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#11955 - 01/11/03 01:03 AM Survival Communications

I have often wondered about the possibility of using an aircraft frequency handheld in emergencies. If, as Chris said, any frequency can be used in an emergency, then it would seem feasible. Airplanes fly over every place in the country on a regular basis and they all are supposed to monitor the aircraft emergency frequency. Could we contact them, in emergencies only, for help? Opinions?

#11956 - 01/11/03 05:57 AM Re: Survival Communications

You probably know this. The 121.5 MHz PLB is using the aeronautical distress frequency. The 406 MHz PLB is also transmitting on 121.5 as an aircraft homing frequency. So any passing aircraft with more than one radio should pickup your PLB. Not as good as having a conversation, but a very good safety net.

#11957 - 01/14/03 01:27 AM Re: Survival Communications
aardwolfe Offline
Old Hand

Registered: 08/22/01
Posts: 923
Loc: St. John's, Newfoundland
I would. In fact, I have taken an aviation handheld with me when hiking in the mountains. (Today, I would probably leave the aviation HT at home and take my Yaesu FT-817 instead.)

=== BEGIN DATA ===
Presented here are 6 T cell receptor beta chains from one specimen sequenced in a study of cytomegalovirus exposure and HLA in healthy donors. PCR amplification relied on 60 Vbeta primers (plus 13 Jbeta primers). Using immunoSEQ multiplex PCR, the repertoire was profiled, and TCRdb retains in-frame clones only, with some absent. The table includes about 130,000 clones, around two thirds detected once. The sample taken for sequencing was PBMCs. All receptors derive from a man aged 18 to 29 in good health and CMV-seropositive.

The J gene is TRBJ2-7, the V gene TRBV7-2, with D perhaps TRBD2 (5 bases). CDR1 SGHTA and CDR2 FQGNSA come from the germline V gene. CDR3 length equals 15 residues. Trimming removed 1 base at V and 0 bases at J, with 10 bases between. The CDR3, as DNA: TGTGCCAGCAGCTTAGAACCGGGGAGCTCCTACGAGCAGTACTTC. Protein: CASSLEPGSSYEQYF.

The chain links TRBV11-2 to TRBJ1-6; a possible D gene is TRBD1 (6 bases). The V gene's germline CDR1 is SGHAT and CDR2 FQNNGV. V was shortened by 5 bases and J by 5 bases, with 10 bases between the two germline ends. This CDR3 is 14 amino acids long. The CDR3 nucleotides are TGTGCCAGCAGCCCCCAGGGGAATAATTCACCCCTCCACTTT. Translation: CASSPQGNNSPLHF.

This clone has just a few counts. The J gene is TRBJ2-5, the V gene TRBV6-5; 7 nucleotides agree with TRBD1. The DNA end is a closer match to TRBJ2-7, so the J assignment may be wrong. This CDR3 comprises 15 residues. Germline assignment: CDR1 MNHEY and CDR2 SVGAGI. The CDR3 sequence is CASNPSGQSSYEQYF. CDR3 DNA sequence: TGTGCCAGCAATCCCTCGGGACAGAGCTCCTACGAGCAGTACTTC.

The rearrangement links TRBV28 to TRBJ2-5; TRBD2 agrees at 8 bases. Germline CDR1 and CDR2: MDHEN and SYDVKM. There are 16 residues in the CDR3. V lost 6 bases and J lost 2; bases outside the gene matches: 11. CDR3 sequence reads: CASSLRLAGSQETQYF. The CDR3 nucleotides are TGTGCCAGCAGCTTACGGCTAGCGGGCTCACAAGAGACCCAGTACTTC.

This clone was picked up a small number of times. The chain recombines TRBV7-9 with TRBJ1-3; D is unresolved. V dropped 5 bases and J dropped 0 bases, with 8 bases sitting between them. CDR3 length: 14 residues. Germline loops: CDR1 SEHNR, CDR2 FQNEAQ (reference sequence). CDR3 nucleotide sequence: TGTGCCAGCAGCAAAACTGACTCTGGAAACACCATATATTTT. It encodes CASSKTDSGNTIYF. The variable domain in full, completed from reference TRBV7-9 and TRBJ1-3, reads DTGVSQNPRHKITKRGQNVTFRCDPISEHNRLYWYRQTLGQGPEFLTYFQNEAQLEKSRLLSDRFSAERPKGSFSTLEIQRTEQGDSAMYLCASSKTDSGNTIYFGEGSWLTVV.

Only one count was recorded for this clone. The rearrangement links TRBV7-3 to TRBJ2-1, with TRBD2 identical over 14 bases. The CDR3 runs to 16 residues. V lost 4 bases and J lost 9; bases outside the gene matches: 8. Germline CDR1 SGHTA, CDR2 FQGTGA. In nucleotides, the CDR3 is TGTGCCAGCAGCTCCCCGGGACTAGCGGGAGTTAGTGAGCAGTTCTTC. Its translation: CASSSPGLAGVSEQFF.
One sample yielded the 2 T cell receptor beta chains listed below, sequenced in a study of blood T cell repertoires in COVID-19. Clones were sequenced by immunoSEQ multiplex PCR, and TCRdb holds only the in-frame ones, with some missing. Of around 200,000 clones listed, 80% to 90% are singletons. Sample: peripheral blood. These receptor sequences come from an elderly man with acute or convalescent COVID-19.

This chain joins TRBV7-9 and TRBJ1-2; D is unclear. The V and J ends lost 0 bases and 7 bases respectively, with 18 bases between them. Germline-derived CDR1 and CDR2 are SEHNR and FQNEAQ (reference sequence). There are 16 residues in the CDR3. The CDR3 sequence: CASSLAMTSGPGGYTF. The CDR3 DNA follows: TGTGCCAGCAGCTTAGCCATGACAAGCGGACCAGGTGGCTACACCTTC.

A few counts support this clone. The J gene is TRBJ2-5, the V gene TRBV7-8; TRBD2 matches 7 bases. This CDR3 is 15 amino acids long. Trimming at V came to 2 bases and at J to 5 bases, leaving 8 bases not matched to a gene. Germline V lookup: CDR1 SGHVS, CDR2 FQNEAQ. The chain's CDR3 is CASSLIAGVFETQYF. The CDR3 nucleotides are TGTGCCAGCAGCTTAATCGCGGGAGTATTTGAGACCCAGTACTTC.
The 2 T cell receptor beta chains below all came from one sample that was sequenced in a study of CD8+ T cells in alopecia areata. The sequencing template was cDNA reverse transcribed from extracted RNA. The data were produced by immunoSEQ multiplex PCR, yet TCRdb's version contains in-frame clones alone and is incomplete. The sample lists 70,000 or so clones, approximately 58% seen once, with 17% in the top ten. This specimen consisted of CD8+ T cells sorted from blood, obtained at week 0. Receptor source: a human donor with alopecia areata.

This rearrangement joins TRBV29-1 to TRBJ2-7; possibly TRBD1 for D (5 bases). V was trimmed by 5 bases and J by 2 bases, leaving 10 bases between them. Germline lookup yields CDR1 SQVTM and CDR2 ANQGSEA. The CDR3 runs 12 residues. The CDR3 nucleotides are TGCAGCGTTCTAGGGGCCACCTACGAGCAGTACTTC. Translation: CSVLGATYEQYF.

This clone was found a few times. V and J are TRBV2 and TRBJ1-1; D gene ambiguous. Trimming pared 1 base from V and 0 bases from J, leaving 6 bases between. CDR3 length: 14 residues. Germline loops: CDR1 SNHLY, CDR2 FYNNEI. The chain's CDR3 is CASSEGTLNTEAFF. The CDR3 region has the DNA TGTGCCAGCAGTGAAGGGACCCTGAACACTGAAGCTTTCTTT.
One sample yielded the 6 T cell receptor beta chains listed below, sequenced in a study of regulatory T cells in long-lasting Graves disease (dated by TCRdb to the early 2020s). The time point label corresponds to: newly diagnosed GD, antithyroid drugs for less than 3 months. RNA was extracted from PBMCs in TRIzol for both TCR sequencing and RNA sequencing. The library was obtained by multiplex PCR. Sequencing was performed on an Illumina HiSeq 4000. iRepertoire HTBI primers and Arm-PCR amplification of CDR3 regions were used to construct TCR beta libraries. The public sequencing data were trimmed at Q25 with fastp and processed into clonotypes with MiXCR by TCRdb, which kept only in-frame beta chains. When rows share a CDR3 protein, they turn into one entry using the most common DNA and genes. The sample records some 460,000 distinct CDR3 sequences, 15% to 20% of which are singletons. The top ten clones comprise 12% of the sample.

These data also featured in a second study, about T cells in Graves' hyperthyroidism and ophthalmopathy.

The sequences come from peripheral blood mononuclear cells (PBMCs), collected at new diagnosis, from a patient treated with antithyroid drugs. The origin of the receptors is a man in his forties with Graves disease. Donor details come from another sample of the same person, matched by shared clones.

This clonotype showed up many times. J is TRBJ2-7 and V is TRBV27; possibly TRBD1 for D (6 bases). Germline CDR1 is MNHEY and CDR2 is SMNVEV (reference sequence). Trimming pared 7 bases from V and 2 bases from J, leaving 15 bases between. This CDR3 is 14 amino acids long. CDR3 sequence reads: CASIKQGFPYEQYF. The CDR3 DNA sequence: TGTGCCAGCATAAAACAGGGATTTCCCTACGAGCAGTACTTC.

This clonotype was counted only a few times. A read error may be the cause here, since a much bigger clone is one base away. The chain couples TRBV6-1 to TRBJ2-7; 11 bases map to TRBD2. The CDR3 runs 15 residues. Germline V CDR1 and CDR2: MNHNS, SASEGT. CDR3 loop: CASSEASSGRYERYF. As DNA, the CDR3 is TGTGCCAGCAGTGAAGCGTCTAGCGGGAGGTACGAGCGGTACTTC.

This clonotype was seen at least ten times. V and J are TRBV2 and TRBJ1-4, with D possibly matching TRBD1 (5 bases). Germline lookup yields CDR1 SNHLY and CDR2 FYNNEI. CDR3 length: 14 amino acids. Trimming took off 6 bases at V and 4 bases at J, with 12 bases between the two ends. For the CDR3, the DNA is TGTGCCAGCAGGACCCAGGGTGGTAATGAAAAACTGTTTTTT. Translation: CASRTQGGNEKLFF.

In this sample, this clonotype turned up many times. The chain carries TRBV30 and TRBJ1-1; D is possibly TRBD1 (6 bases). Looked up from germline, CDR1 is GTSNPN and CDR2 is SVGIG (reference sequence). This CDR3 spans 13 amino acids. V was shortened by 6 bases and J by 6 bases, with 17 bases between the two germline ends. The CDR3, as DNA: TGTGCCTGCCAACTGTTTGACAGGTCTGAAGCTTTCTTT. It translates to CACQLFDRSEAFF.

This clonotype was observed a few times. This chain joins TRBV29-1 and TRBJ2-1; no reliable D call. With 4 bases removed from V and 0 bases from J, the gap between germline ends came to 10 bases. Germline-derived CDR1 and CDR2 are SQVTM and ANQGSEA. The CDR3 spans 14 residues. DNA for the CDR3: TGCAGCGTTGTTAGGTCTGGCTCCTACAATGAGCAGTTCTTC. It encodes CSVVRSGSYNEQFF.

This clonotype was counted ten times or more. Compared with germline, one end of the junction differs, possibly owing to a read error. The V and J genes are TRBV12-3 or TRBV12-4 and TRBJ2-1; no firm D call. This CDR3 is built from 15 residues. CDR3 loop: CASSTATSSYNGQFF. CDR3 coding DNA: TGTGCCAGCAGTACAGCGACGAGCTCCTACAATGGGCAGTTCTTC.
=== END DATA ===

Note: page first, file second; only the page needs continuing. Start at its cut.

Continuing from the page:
But read the article on this website at http://www.equipped.org/waldock698.htm

The aircraft passenger (a licensed pilot) who survived did so, in part, because he knew the Center frequency for the area he was flying in. It's good if you know the emergency frequency, but it's even better if you know other frequencies that airliners will be monitoring.
"The mind is not a vessel to be filled but a fire to be kindled."

#11958 - 01/14/03 04:13 AM Re: Survival Communications
Doug_Ritter Offline


Registered: 01/28/01
Posts: 1967

So any passing aircraft with more than one radio should pickup your PLB.

That assumes they are guarding 121.5 and I can assure you that very, very few do here in the U.S. mainland. I'd prefer it was otherwise, but them is the facts.
Doug Ritter
Equipped To Survive®
Chairman & Executive Director
Equipped To Survive Foundation

#11959 - 01/14/03 09:34 PM Re: Survival Communications

In which case any one on the ground hoping to use a handheld aeronuatical radio will need a lot of relevant knowledge if they are to pick the right frequency to talk to an aircraft. Surely commercial aircraft will be guarding 121.5? The highflighers at 6 miles are the best bet.


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